The first thing my mom said to me when she was diagnosed with Huntington’s Disease was that she never wanted her children to have the burden of caregiving. She couldn’t have stressed it more. Even though the disease had already taken pieces of her, she was still our mom at her core. She still put our needs and hopes above her own. She wanted to protect us from the scary reality of Huntington’s Disease.

Huntington’s Disease, also called HD, is a progressive, hereditary brain disorder. There is no cure or proven treatments. The disease often starts as subtle mood swings and progresses to the complete loss of an individual’s ability to walk, think, reason and talk. The other kicker is, as it’s hereditary, the chance of passing on the disease is 50%. My mom remembered the brutal emotional impact of being a caregiver to her own mother (my grandmother) who suffered from HD. It’s hard enough being a caregiver; it’s even harder knowing that every decline in your loved one could easily be a glimpse into your future.

My mom was just 56 when we began looking for memory care facilities. With family spread out around the country, the burden of caregiver was primarily on me. I was just 27, newly married with newborn twin babies. I was also my mom’s Power-of-Attorney; her person; her voice. We had spent the last year or so flailing. She had gone from an apartment to senior housing to traditional assisted living facility within months. Each of the places she lived promised us that they could handle the ups and downs of Huntington’s Disease. Very quickly we realized that she needed more help than we had anticipated.

Memory care facilities seemed scary. The first time I toured my mom’s community, I cried. Hard. It’s hard to accept the idea that your parent will only continue to decline and that a memory care facility may be the appropriate place for them. At a certain point, the real world isn’t appropriate for someone with dementia. It didn’t feel fair for me to try to fit a square peg in a round hole.

To be completely honest, the option of caring for my mom in my own home was never even a consideration. With newborns at home, I was exhausted and barely had a moment to feed myself or go to the bathroom. I was in no place to add another person to the mix. And to top that off, my mom’s initial request for me to continue to live my life still lingered in the back of my head. I knew that’s what she would want.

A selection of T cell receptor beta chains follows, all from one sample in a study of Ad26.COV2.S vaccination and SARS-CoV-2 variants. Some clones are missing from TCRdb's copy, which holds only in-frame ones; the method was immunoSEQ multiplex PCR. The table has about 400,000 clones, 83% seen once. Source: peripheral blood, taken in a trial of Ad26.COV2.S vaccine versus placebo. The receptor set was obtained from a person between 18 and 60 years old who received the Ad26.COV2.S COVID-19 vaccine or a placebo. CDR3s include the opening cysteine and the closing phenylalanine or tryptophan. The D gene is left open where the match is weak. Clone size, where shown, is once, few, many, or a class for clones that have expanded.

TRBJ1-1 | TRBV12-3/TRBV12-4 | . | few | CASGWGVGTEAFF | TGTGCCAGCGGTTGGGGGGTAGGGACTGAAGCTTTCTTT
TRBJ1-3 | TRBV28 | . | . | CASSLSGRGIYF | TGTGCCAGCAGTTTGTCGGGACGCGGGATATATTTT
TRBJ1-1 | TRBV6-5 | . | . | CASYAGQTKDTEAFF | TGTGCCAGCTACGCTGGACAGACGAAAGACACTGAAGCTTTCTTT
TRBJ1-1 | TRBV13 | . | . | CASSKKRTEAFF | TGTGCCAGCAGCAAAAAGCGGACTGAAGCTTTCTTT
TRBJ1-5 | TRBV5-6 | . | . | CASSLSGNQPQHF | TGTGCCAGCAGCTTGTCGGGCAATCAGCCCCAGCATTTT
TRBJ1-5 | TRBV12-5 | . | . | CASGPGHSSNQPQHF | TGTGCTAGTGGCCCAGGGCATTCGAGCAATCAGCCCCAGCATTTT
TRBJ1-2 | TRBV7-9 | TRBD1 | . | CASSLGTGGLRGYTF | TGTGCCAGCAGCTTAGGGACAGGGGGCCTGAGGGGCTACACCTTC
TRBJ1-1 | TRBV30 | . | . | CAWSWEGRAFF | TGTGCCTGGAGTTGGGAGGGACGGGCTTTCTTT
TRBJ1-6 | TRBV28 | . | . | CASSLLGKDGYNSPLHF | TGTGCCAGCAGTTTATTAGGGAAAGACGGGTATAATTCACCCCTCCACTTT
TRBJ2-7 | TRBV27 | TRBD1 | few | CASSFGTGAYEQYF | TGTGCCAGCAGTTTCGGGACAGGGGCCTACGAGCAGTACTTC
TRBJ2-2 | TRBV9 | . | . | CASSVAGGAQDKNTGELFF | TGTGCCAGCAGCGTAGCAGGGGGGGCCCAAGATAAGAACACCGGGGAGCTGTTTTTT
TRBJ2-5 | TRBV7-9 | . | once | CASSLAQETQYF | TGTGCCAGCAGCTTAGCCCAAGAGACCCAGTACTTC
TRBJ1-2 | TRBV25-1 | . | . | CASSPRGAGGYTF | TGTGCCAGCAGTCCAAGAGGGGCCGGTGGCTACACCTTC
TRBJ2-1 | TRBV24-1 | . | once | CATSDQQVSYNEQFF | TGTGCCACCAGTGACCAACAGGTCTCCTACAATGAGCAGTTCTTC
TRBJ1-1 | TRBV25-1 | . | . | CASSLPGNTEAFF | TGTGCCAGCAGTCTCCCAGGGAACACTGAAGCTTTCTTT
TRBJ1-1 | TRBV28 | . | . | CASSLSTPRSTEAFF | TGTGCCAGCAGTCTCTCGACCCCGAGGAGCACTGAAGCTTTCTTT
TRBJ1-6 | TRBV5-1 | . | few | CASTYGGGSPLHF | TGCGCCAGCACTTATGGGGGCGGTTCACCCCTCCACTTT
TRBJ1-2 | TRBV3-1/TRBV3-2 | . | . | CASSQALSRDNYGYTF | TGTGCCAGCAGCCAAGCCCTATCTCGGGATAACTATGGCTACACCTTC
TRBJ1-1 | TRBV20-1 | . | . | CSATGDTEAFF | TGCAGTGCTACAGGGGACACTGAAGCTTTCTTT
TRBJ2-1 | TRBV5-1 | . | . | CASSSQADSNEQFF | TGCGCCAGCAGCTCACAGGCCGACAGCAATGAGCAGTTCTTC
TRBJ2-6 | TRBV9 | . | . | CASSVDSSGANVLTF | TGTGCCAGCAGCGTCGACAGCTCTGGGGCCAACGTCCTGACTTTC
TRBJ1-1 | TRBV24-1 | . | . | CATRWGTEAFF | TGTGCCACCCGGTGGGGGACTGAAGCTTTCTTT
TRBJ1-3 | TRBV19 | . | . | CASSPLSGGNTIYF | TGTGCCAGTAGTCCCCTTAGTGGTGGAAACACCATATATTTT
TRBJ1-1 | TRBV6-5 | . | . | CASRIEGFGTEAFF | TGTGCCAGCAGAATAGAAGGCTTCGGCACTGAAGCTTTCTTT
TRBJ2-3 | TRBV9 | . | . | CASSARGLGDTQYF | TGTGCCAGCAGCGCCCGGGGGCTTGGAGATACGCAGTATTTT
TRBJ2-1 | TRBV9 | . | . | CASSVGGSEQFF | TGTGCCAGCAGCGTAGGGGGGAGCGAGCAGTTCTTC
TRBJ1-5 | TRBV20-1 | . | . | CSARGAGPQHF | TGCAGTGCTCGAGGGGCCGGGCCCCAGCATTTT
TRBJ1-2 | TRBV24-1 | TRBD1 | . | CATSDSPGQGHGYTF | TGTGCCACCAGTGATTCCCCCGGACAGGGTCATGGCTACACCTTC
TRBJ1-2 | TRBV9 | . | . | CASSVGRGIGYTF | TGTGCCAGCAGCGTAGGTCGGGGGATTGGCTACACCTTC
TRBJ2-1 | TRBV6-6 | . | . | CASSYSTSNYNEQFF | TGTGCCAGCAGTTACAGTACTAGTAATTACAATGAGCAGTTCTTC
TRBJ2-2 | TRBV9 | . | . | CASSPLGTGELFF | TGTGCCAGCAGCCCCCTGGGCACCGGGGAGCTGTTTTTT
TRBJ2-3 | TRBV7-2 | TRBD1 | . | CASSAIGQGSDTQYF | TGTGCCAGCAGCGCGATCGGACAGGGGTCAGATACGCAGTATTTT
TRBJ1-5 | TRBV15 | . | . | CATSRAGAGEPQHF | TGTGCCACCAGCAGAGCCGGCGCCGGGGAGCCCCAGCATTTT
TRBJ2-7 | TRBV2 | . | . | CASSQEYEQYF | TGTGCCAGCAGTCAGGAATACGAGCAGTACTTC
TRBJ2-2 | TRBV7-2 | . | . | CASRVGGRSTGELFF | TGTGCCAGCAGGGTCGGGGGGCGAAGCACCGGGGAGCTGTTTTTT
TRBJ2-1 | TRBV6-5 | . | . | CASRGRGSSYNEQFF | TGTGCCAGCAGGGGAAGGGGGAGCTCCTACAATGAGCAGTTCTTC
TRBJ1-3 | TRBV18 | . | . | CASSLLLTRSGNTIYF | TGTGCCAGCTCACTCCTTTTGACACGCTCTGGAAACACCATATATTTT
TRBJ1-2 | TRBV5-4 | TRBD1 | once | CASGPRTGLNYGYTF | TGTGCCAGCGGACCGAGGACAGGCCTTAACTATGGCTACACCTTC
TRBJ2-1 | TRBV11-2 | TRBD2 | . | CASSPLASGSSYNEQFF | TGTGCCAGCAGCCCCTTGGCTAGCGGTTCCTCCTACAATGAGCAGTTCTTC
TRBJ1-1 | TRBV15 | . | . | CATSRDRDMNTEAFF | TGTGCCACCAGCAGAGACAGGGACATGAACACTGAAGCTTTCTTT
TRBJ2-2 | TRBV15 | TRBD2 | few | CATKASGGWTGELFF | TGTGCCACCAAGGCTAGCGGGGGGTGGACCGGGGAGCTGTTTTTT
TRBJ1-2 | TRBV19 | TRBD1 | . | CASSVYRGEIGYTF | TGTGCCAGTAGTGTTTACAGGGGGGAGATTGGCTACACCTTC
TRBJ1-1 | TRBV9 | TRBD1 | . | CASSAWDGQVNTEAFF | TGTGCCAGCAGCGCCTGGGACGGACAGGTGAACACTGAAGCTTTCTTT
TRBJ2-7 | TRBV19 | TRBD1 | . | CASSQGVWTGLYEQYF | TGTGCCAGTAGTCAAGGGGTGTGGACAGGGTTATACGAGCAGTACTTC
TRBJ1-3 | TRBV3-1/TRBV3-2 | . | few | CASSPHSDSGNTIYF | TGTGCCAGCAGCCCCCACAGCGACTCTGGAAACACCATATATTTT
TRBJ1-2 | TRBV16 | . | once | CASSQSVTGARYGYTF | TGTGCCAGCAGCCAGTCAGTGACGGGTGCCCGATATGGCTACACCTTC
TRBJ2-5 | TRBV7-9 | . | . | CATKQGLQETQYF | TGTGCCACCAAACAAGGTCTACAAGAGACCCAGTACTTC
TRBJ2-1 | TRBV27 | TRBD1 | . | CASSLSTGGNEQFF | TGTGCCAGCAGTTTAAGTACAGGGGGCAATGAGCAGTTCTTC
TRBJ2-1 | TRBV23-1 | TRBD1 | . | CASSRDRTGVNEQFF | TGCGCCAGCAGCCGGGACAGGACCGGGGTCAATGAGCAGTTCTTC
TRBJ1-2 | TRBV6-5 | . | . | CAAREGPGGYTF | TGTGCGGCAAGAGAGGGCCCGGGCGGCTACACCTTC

We have been so happy with our choice to move my mom into a memory care facility. My mom is busy and happy. They go on weekly outings to places that I would never be able to take her to with two babies in tow. They do yoga, take writing classes and do crafts. She’s exposed to so much more than I would be able to give. Every time I visit her, it gets less scary.

Going into a memory care facility with toddlers is a distraction from the darkness of dementia. For both myself and my mom. To my two year olds, they know no different than visiting their Bubbie at her “big house”.  My kids get attention as soon as we walk in. They wave and smile to all the residents and staff. They play with the community dogs and run down the hallways. They don’t see that my mom is different from other grandparents. They love her for who she is in this moment.

And, my mom truly benefits from her relationship with my kids. They bring a light into her world. She isn’t the grandmother I always pictured her to be, but she’s able to play the role nonetheless. I am grateful my kids have her in their lives. I am also grateful that they don’t have to witness me bathe my mom or give her her meds.

With all that said, that doesn’t mean I didn’t feel guilty when I drop her off or when my babies are sick so I can’t visit her. There are bad weeks when my mom wants to leave and doesn’t understand why she lives where she lives. But those pass. Like anything, accepting our new reality takes time.

I’m grateful that we were able to find my mom a home that fits her needs. I’m grateful that my relationship with my mom isn’t strained by the day-to-day responsibilities of caregiving. I’m grateful that my kids get to have a sweet relationship with my mom in doses. I’m grateful that I know my mom is safe and secure. Being a caregiver is not easy no matter what your circumstance, but a memory care facility is what keeps my mom happy and healthy and what keeps our family unit moving forward.

About Melissa Bilchik

Profile photo of MelissaThis isn't a how-to. I'm not a pinterest mom. I'm a firm believer in faking it 'til you make it. This is for all the millennials out there who secretly have no idea what they're doing. I'm looking at you, millennial caregivers.

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